He walked, limping slightly, to the Harley. “This thing’s supposed to take a corner. That’s the main reason I bought it!” He gave the seat a savage kick. Then he hopped on his nonkicking boot and shook a fist as if in defiance of some bully of a god who particularly had it in for him.

I laughed.

He whirled on me. My laughter froze. The look of fury on his face sent a thrill of alarm through me. I edged backward; I felt at that moment he could murder me without compunction and leave my corpse to be devoured by coyotes and bobcats.

But then, to my astonishment, he grinned. “You’re right. I look like an ass.”

Pilot suddenly came crashing out of the underbrush.

“Is that your mutt?”

“Yes. Though, actually, not mine. He’s a recent addition at the place I’m staying.”

He stared at me, a thought dawning. I forced myself to stare back: deep-set eyes, dark as ink. I was about to introduce myself, but he yanked the goggles back over his eyes and stooped to the handlebar of the bike. “Help me get this up. Grab the other bar. You pull and I’ll push.”

“It’s too heavy.”

“I’ll do the heavy lifting. Just do what you can.”

Obstinately, I didn’t move.

“Please,” he added. He made the word sound like an obscenity.

I took a grudging step forward and grabbed hold of the handlebar with both hands. I tugged it toward me as he lifted his side with a grunt. The bike slowly rose upright.

“Hold it steady,” he said.

It felt like it weighed several tons—it took every ounce of my strength to keep my side up as he straddled the seat. He grasped both bars. Engaged the clutch, cursing in pain as he stomped on the pedal. He glanced at me briefly.

And then, sending up a heavy spray of gravel, the Harley roared off into the enveloping fog.

“You’re welcome, Mr. Rochester!” I shouted into the deepening gloom.

Excerpt from Mrs. Rochester’s Ghost by Lindsay Marcott. Copyright © 2021 by Lindsay Marcott. Published by Thomas & Mercer. Reproduced with permission. All rights reserved.

Meet the Author

Lindsay Marcott_(c) Kenneth LockerLindsay Marcott is the author of The Producer’s Daughter and six previous novels written as Lindsay Maracotta. Her books have been translated into eleven languages and adapted for cable. She also wrote for the Emmy-nominated HBO series The Hitchhiker and co-produced a number of films. She lives on the coast of California. You can contact the author on her website at https://www.lindsaymarcott.com/.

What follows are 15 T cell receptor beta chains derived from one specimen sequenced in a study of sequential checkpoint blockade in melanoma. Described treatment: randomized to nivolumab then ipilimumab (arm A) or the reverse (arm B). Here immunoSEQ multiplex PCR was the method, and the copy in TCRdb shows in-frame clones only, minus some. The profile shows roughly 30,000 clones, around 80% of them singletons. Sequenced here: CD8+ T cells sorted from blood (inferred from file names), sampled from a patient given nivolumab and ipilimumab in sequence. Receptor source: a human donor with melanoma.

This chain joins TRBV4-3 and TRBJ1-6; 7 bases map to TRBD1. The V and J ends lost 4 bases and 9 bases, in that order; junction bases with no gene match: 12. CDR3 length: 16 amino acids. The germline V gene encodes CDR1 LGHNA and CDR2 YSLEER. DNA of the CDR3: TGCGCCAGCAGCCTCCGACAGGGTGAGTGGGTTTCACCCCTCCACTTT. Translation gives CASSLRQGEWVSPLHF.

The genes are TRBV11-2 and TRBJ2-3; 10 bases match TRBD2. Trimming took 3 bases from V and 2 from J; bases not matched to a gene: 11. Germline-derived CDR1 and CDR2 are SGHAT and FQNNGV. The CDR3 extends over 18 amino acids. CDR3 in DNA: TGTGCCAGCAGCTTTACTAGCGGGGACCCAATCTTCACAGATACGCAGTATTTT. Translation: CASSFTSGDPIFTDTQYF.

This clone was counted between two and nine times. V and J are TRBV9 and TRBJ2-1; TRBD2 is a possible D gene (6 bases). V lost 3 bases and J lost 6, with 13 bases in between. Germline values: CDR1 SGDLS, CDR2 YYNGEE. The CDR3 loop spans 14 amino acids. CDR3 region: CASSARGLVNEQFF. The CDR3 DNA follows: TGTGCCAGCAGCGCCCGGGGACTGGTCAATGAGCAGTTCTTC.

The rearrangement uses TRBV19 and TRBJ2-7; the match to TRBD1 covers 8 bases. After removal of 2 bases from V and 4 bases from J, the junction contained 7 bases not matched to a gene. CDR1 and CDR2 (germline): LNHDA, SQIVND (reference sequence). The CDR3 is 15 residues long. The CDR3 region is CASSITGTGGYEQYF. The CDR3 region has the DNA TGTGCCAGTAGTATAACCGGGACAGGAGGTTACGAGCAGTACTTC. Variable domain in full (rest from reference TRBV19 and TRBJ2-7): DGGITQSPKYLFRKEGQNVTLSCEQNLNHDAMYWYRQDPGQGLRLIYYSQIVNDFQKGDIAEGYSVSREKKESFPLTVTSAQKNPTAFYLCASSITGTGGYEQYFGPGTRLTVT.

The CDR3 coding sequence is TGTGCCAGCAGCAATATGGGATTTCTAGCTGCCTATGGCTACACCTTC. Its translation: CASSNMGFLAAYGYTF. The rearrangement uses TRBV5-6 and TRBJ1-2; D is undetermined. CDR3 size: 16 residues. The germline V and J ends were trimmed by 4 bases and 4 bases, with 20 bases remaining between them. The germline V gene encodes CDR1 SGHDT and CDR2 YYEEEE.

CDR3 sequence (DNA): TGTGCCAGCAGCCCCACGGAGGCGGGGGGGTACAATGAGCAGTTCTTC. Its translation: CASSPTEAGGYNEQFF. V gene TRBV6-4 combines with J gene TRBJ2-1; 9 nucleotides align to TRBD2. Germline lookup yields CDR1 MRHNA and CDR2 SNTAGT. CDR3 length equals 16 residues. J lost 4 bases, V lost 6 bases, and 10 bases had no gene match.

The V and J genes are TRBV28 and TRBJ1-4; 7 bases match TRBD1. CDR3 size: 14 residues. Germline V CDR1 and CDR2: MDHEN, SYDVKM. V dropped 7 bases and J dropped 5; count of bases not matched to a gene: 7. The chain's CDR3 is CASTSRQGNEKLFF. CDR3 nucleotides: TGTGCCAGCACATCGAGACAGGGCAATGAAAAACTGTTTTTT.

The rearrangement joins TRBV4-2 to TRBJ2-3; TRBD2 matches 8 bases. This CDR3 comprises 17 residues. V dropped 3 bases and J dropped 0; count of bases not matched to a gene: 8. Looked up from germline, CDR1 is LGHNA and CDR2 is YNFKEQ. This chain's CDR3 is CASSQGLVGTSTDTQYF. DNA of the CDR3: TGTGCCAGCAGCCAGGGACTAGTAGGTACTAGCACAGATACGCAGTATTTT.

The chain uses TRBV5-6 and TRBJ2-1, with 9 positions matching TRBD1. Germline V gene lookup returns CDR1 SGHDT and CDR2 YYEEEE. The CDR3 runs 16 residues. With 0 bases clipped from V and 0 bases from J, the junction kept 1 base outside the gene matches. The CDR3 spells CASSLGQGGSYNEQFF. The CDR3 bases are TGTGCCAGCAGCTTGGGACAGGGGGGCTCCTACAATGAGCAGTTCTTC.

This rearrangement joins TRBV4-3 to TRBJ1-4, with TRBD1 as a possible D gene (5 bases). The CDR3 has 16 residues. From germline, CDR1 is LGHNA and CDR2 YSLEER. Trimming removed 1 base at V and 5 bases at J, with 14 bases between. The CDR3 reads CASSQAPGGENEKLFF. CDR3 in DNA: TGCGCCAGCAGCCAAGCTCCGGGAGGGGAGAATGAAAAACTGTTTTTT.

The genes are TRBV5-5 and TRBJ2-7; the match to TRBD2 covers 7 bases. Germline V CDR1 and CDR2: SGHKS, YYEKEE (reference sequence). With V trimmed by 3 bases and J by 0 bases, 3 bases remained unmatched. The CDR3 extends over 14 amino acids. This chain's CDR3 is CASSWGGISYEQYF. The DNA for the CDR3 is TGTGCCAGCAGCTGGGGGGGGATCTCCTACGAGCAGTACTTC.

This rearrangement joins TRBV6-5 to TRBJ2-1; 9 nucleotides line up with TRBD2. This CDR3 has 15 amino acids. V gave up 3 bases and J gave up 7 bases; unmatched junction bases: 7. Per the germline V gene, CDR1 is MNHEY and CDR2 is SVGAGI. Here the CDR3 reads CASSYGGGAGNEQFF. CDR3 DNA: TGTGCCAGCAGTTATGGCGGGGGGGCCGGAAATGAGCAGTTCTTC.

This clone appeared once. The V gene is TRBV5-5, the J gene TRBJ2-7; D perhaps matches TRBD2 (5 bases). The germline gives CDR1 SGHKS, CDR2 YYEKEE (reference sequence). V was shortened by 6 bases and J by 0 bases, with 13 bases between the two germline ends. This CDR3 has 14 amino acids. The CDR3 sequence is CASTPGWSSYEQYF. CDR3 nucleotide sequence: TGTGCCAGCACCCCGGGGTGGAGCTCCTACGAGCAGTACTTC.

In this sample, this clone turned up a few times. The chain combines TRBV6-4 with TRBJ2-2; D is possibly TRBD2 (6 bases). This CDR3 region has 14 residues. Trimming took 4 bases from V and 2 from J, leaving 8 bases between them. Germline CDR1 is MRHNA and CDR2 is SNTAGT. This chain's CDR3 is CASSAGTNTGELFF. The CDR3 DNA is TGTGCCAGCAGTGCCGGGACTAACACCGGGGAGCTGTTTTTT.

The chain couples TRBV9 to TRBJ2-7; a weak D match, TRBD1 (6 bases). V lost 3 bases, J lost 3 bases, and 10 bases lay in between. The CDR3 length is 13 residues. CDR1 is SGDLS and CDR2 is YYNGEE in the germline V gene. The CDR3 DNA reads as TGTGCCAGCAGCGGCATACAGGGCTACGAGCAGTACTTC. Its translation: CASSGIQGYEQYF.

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Guest Post: Fran Lewis – POPULATION ZERO

Population Zero

by Fran Lewis

August 1-31, 2021 Tour

Hello, book divas and divos. I hope you’ve had a good start to the month of August and found time to get some reading done. Now that it seems like we may be entering another phase of the COVID-19 pandemic, aka “the pandemic that won’t die,” I’m beginning to stockpile reading material. Today, I’m pleased to welcome back author Fran Lewis, with the release of her latest book Population Zero. Ms. Lewis will be talking a little bit about Population Zero and the current pandemic. I hope you’ll enjoy what she has to say about this work of science fiction and follow along with the blog tour to learn more about the book and author. Thank you, Ms. Lewis for returning today, the blog is yours.

guestpost.png

Population Zero is a compilation of different worlds that have no people have no sun, just darkness, scorching desert heat, no sun, or even enclosed in glass.

Would you want to live in any of my worlds?

I invited someone that is no longer alive to come back and experience the world and explain what he endured.

Here is what one person says about the world of devastation and envision yourself living in it.

Each world is different each person explains what the world is like, the environment and allows the reader to reflect on our world today send start appreciating what we have, and embrace life in a more positive way.

With this pandemic, there are so many changes we have to experience including not being able to at times just enjoy the sunshine without having to cover your face. Imagine a world without people and then maybe we will learn to get along better and embrace our differences, enjoy the outdoors, parks, and more. Population Zero is supposed to awaken us to the possibilities of what works without people would look like.

Life is not the same in our present world and by creating the imaginary worlds in my book I hoped to awaken people to the beauty of the forests, the warmth of the sun, and the water that is so precious and vital to our lives. Inviting someone to come back and experience my worlds I hoped would make those in our present one embrace life and the world they live in even more.

I am a reading and writing specialist and I asked some of my students to read this book and they thought it really hit the mark. Some of the pre-release reviews were really on the mark and I hope that with this tour more people will want to read my work.